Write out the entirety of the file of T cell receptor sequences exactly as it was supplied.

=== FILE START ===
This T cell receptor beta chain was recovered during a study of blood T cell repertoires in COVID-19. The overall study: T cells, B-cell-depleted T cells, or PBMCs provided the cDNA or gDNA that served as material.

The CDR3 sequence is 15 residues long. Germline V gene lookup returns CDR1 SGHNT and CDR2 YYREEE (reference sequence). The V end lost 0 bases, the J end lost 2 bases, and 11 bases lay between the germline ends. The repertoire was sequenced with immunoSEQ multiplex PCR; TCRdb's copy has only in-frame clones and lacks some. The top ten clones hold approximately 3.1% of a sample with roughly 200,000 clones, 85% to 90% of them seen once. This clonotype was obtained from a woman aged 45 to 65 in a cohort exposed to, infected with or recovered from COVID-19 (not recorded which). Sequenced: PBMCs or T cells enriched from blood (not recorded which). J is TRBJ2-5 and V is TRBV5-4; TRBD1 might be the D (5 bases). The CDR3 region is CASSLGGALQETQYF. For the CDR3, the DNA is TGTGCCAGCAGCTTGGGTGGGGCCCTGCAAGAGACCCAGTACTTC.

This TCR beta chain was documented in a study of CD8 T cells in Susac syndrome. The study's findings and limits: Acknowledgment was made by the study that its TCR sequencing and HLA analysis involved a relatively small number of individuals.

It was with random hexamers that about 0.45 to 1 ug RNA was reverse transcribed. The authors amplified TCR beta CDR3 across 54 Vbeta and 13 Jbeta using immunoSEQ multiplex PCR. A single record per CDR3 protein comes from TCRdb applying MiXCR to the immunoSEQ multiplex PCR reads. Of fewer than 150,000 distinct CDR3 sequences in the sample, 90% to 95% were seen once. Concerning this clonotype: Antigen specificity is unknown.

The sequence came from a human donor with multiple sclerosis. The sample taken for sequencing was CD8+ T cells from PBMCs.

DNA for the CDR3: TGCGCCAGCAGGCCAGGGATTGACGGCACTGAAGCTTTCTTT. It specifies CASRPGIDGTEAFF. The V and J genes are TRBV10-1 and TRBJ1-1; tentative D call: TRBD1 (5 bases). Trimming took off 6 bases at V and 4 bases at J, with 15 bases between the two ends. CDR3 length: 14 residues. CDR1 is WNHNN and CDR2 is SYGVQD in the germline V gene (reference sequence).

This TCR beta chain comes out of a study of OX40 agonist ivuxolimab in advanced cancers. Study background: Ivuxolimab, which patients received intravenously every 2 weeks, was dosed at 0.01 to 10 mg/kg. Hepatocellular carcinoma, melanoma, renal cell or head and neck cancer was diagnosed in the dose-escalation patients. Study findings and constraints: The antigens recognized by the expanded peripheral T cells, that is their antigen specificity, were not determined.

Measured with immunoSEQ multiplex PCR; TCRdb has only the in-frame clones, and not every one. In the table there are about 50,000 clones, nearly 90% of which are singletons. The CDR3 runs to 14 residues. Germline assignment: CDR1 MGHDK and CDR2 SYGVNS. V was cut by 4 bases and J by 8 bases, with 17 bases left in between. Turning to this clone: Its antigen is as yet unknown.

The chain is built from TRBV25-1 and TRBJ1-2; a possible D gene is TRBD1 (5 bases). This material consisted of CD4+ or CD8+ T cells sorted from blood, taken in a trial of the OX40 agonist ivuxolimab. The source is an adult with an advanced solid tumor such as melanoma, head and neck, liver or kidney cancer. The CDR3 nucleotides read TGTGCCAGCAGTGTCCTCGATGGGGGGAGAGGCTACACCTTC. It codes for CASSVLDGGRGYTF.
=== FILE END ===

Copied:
This T cell receptor beta chain was recovered during a study of blood T cell repertoires in COVID-19. The overall study: T cells, B-cell-depleted T cells, or PBMCs provided the cDNA or gDNA that served as material.

The CDR3 sequence is 15 residues long. Germline V gene lookup returns CDR1 SGHNT and CDR2 YYREEE (reference sequence). The V end lost 0 bases, the J end lost 2 bases, and 11 bases lay between the germline ends. The repertoire was sequenced with immunoSEQ multiplex PCR; TCRdb's copy has only in-frame clones and lacks some. The top ten clones hold approximately 3.1% of a sample with roughly 200,000 clones, 85% to 90% of them seen once. This clonotype was obtained from a woman aged 45 to 65 in a cohort exposed to, infected with or recovered from COVID-19 (not recorded which). Sequenced: PBMCs or T cells enriched from blood (not recorded which). J is TRBJ2-5 and V is TRBV5-4; TRBD1 might be the D (5 bases). The CDR3 region is CASSLGGALQETQYF. For the CDR3, the DNA is TGTGCCAGCAGCTTGGGTGGGGCCCTGCAAGAGACCCAGTACTTC.

This TCR beta chain was documented in a study of CD8 T cells in Susac syndrome. The study's findings and limits: Acknowledgment was made by the study that its TCR sequencing and HLA analysis involved a relatively small number of individuals.

It was with random hexamers that about 0.45 to 1 ug RNA was reverse transcribed. The authors amplified TCR beta CDR3 across 54 Vbeta and 13 Jbeta using immunoSEQ multiplex PCR. A single record per CDR3 protein comes from TCRdb applying MiXCR to the immunoSEQ multiplex PCR reads. Of fewer than 150,000 distinct CDR3 sequences in the sample, 90% to 95% were seen once. Concerning this clonotype: Antigen specificity is unknown.

The sequence came from a human donor with multiple sclerosis. The sample taken for sequencing was CD8+ T cells from PBMCs.

DNA for the CDR3: TGCGCCAGCAGGCCAGGGATTGACGGCACTGAAGCTTTCTTT. It specifies CASRPGIDGTEAFF. The V and J genes are TRBV10-1 and TRBJ1-1; tentative D call: TRBD1 (5 bases). Trimming took off 6 bases at V and 4 bases at J, with 15 bases between the two ends. CDR3 length: 14 residues. CDR1 is WNHNN and CDR2 is SYGVQD in the germline V gene (reference sequence).

This TCR beta chain comes out of a study of OX40 agonist ivuxolimab in advanced cancers. Study background: Ivuxolimab, which patients received intravenously every 2 weeks, was dosed at 0.01 to 10 mg/kg. Hepatocellular carcinoma, melanoma, renal cell or head and neck cancer was diagnosed in the dose-escalation patients. Study findings and constraints: The antigens recognized by the expanded peripheral T cells, that is their antigen specificity, were not determined.

Measured with immunoSEQ multiplex PCR; TCRdb has only the in-frame clones, and not every one. In the table there are about 50,000 clones, nearly 90% of which are singletons. The CDR3 runs to 14 residues. Germline assignment: CDR1 MGHDK and CDR2 SYGVNS. V was cut by 4 bases and J by 8 bases, with 17 bases left in between. Turning to this clone: Its antigen is as yet unknown.

The chain is built from TRBV25-1 and TRBJ1-2; a possible D gene is TRBD1 (5 bases). This material consisted of CD4+ or CD8+ T cells sorted from blood, taken in a trial of the OX40 agonist ivuxolimab. The source is an adult with an advanced solid tumor such as melanoma, head and neck, liver or kidney cancer. The CDR3 nucleotides read TGTGCCAGCAGTGTCCTCGATGGGGGGAGAGGCTACACCTTC. It codes for CASSVLDGGRGYTF.